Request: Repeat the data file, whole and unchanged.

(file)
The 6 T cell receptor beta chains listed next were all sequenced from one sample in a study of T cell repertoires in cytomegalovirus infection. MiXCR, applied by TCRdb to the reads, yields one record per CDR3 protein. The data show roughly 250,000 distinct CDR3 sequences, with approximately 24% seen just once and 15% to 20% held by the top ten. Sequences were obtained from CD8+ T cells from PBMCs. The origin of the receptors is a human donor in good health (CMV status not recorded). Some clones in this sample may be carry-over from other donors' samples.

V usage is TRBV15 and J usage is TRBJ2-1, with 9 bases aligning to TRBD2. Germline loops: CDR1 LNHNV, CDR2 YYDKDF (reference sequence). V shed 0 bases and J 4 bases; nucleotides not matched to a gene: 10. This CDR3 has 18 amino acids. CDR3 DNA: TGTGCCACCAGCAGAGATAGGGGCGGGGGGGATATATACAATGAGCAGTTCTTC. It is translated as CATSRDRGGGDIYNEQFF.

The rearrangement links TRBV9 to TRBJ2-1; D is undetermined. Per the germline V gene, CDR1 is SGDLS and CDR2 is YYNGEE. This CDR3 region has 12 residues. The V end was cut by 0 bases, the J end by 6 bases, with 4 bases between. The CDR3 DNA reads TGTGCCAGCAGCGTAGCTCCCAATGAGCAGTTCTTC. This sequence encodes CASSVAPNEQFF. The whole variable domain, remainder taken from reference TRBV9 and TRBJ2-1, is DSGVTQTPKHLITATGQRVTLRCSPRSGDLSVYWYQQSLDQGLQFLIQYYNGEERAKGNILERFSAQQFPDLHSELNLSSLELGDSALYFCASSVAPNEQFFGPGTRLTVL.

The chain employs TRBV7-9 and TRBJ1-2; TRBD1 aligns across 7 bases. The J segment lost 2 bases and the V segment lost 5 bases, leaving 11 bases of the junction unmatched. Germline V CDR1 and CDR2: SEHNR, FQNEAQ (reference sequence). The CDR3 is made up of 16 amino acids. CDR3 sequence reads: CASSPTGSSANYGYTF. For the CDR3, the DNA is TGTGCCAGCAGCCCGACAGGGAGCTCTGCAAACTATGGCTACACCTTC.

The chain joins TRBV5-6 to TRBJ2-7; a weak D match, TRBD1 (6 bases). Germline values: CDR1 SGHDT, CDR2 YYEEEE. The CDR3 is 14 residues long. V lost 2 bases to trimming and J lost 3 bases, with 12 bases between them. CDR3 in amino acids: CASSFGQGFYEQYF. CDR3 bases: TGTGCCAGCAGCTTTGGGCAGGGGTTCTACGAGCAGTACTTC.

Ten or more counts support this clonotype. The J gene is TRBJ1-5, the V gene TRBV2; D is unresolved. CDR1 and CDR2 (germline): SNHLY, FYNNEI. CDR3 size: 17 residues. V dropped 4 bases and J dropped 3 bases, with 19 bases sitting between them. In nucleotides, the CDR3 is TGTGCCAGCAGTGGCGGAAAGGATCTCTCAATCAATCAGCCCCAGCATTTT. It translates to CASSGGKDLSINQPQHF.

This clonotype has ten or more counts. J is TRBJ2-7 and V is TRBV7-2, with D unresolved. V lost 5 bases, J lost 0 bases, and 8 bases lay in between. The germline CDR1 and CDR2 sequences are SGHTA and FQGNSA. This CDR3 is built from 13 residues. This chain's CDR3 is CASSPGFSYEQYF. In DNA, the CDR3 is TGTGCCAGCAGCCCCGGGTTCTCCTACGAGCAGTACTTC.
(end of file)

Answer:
The 6 T cell receptor beta chains listed next were all sequenced from one sample in a study of T cell repertoires in cytomegalovirus infection. MiXCR, applied by TCRdb to the reads, yields one record per CDR3 protein. The data show roughly 250,000 distinct CDR3 sequences, with approximately 24% seen just once and 15% to 20% held by the top ten. Sequences were obtained from CD8+ T cells from PBMCs. The origin of the receptors is a human donor in good health (CMV status not recorded). Some clones in this sample may be carry-over from other donors' samples.

V usage is TRBV15 and J usage is TRBJ2-1, with 9 bases aligning to TRBD2. Germline loops: CDR1 LNHNV, CDR2 YYDKDF (reference sequence). V shed 0 bases and J 4 bases; nucleotides not matched to a gene: 10. This CDR3 has 18 amino acids. CDR3 DNA: TGTGCCACCAGCAGAGATAGGGGCGGGGGGGATATATACAATGAGCAGTTCTTC. It is translated as CATSRDRGGGDIYNEQFF.

The rearrangement links TRBV9 to TRBJ2-1; D is undetermined. Per the germline V gene, CDR1 is SGDLS and CDR2 is YYNGEE. This CDR3 region has 12 residues. The V end was cut by 0 bases, the J end by 6 bases, with 4 bases between. The CDR3 DNA reads TGTGCCAGCAGCGTAGCTCCCAATGAGCAGTTCTTC. This sequence encodes CASSVAPNEQFF. The whole variable domain, remainder taken from reference TRBV9 and TRBJ2-1, is DSGVTQTPKHLITATGQRVTLRCSPRSGDLSVYWYQQSLDQGLQFLIQYYNGEERAKGNILERFSAQQFPDLHSELNLSSLELGDSALYFCASSVAPNEQFFGPGTRLTVL.

The chain employs TRBV7-9 and TRBJ1-2; TRBD1 aligns across 7 bases. The J segment lost 2 bases and the V segment lost 5 bases, leaving 11 bases of the junction unmatched. Germline V CDR1 and CDR2: SEHNR, FQNEAQ (reference sequence). The CDR3 is made up of 16 amino acids. CDR3 sequence reads: CASSPTGSSANYGYTF. For the CDR3, the DNA is TGTGCCAGCAGCCCGACAGGGAGCTCTGCAAACTATGGCTACACCTTC.

The chain joins TRBV5-6 to TRBJ2-7; a weak D match, TRBD1 (6 bases). Germline values: CDR1 SGHDT, CDR2 YYEEEE. The CDR3 is 14 residues long. V lost 2 bases to trimming and J lost 3 bases, with 12 bases between them. CDR3 in amino acids: CASSFGQGFYEQYF. CDR3 bases: TGTGCCAGCAGCTTTGGGCAGGGGTTCTACGAGCAGTACTTC.

Ten or more counts support this clonotype. The J gene is TRBJ1-5, the V gene TRBV2; D is unresolved. CDR1 and CDR2 (germline): SNHLY, FYNNEI. CDR3 size: 17 residues. V dropped 4 bases and J dropped 3 bases, with 19 bases sitting between them. In nucleotides, the CDR3 is TGTGCCAGCAGTGGCGGAAAGGATCTCTCAATCAATCAGCCCCAGCATTTT. It translates to CASSGGKDLSINQPQHF.

This clonotype has ten or more counts. J is TRBJ2-7 and V is TRBV7-2, with D unresolved. V lost 5 bases, J lost 0 bases, and 8 bases lay in between. The germline CDR1 and CDR2 sequences are SGHTA and FQGNSA. This CDR3 is built from 13 residues. This chain's CDR3 is CASSPGFSYEQYF. In DNA, the CDR3 is TGTGCCAGCAGCCCCGGGTTCTCCTACGAGCAGTACTTC.